Stephen Davis, Associate Director and Senior Fellow at the Harvard Law School Program on Corporate Governance and ICGN Member – issues article: Ready for Action on Ethical Boardroom. This article covers the role of asset managers and asset owners in owning corporate equity.
It is no small irony that the biggest source of capital in the world – tens of millions of savers who entrust financial nest eggs to investing institutions – has been missing in action in determining how asset owners and asset managers behave in their roles as agents when they own corporate equity.
But thanks to a series of unexpected, if long-overdue reforms, that cohort of grassroots savers is about to show up in force for the first time. Implications for corporate boardrooms and the global fund industry are vast, especially when it comes to environmental, social and governance factors (ESG).
In January 2018 the European Commission’s High-Level Expert Group on Sustainable Finance (HLEG) released its long-awaited final report, which points the way for near-term EU action. In it, the group spelled out its aim: “A sustainable future is one in which citizens are able to engage fully with the financial system as a whole and ensure that their money is being invested responsibly and sustainably.” To do that, HLEG went further than any recommendations before to invite citizen investors into the capital market tent. Pension funds, it asserted, ‘should ensure that they have a sound understanding of the broad range of interests and preferences of their members and beneficiaries, including ESG factors’. Further, the report declared that every investment agent has an obligation to ‘proactively’ seek out and incorporate ‘the preferences of clients, members and beneficiaries’ on key issues in ‘investment decision-making’, whether such issues are ‘financially material or not’. A handful of EU funds, such as APG and PGGM, already have mechanisms in place to regularly test member opinion. Most do not – yet.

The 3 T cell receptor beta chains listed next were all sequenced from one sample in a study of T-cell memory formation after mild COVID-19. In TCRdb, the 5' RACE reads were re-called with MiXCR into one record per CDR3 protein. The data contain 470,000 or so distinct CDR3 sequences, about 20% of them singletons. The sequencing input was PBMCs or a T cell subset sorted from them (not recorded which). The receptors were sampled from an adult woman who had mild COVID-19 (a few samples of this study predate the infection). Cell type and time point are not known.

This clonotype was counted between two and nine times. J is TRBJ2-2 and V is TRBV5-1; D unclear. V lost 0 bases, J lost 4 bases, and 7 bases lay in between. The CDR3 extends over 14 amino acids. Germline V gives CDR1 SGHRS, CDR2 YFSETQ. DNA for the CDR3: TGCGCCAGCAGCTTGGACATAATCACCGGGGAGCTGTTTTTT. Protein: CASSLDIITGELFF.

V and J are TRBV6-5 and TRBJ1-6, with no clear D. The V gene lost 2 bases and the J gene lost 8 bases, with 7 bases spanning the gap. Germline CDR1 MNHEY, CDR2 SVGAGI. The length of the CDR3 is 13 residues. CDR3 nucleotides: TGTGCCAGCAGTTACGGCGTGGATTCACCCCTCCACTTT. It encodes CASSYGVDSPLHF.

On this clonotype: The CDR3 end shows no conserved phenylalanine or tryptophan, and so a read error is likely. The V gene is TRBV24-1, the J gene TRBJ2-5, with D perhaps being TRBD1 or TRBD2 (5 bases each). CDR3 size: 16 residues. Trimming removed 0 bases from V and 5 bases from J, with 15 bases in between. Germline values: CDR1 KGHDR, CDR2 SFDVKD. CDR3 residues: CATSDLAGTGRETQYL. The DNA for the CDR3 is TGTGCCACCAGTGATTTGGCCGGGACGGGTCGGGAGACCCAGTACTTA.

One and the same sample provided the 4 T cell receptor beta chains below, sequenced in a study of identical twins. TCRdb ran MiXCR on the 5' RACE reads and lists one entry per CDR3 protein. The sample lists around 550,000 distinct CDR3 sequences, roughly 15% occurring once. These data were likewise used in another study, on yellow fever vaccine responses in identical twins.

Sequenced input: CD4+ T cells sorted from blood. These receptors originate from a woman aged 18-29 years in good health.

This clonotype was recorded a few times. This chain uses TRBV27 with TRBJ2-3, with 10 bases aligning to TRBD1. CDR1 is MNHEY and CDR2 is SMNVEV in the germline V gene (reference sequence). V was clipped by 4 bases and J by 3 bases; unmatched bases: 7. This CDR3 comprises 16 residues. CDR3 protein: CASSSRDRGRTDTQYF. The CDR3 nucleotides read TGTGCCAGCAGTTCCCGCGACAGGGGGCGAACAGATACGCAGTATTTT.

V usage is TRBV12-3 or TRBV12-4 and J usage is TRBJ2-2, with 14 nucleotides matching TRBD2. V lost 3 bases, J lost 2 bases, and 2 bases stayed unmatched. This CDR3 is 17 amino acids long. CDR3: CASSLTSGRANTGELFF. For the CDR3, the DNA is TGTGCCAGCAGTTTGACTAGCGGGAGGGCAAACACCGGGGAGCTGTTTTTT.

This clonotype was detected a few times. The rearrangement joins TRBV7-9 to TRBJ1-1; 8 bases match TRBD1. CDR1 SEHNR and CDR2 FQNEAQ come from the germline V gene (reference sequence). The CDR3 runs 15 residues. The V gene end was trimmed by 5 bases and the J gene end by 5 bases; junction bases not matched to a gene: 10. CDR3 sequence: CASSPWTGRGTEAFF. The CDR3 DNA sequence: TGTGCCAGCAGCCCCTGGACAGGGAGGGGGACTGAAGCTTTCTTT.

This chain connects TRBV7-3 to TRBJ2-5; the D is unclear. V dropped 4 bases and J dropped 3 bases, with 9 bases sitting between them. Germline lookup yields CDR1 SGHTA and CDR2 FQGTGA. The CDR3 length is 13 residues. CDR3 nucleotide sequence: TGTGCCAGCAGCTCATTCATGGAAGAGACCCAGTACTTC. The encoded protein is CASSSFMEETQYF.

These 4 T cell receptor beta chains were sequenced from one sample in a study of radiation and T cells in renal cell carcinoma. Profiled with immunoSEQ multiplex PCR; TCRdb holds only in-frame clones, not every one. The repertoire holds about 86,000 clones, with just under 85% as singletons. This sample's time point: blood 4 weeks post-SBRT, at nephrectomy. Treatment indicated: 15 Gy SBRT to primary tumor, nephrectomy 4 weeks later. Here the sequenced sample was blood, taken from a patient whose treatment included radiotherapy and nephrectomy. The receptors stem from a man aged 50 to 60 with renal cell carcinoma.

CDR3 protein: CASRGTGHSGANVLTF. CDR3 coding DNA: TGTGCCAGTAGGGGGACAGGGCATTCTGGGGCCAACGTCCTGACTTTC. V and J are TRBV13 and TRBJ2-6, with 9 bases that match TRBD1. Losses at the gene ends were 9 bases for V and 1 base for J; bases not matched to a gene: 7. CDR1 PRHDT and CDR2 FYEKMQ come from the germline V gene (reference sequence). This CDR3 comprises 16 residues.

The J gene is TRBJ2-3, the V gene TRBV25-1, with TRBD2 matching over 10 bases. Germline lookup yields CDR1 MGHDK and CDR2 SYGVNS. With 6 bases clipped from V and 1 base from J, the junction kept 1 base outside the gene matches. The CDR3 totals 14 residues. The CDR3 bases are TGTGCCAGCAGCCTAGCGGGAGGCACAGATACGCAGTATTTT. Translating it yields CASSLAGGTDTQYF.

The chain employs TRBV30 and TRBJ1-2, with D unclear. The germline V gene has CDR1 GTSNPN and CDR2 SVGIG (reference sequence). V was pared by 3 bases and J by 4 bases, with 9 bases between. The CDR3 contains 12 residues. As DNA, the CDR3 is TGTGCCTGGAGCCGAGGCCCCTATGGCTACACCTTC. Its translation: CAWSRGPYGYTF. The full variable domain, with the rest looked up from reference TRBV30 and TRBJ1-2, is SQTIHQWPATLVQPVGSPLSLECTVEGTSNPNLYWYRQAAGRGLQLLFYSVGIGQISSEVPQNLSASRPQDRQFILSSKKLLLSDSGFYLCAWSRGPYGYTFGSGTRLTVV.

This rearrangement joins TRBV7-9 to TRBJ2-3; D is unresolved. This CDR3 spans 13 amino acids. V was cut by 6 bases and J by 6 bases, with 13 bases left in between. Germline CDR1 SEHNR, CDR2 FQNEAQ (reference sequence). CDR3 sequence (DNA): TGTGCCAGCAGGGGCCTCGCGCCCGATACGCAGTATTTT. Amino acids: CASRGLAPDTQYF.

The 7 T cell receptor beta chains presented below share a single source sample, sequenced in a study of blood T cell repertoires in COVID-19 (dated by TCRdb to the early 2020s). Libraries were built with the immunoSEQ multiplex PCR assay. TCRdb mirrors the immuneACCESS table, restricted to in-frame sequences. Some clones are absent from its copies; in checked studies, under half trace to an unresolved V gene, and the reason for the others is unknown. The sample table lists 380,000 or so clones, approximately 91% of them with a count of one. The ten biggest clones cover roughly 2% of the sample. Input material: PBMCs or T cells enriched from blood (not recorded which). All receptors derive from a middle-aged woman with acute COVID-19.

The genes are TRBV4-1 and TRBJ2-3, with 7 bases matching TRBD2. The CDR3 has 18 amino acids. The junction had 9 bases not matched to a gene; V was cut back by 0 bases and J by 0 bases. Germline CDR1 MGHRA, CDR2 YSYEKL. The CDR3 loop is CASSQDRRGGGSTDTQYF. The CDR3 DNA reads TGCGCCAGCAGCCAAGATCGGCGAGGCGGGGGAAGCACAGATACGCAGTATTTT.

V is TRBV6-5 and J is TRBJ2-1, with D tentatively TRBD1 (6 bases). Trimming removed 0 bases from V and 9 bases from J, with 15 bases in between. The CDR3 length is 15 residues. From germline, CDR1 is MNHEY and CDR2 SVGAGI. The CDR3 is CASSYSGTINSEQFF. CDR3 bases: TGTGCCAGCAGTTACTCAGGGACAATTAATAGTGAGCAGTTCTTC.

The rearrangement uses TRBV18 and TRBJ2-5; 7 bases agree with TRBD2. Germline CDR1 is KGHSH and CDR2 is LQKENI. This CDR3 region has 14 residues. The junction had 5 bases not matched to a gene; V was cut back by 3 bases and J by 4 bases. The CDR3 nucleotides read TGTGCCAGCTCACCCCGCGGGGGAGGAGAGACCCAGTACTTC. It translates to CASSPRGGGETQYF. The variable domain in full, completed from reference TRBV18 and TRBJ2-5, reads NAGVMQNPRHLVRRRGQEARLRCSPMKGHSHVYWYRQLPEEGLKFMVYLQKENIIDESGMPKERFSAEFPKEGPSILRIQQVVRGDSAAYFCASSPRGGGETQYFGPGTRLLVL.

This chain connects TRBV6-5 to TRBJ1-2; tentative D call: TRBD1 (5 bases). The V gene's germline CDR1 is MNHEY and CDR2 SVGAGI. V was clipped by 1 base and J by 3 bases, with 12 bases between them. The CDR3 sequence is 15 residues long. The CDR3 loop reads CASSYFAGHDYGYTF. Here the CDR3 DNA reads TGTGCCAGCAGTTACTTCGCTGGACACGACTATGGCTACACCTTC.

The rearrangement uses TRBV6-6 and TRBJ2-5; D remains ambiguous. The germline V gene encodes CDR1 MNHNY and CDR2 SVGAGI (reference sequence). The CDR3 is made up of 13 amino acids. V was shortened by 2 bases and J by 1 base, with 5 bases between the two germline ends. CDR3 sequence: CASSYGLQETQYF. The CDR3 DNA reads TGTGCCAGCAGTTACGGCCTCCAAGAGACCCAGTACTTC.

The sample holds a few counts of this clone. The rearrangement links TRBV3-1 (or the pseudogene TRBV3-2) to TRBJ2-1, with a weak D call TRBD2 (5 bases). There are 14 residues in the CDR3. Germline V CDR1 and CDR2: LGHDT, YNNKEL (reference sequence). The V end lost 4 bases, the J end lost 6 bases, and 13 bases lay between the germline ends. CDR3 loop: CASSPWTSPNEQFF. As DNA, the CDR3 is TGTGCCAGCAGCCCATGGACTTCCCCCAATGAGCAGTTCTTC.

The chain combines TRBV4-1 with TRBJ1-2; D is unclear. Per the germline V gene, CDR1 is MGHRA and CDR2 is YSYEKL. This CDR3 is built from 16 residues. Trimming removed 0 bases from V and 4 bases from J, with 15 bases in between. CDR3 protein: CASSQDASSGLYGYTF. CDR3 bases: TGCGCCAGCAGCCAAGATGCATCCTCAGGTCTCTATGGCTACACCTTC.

As revolutionary as HLEG was in mapping a new role for savers in Europe, it may already be a lagging indicator. In the US, despite formal barriers against beneficiary participation in decision-making, researchers – and especially mutual funds sales forces – are detecting a marked new culture of savings expectations among millennials. Younger savers, especially women, increasingly want their investment agents to incorporate progressive social and environmental values into stewardship behaviour.
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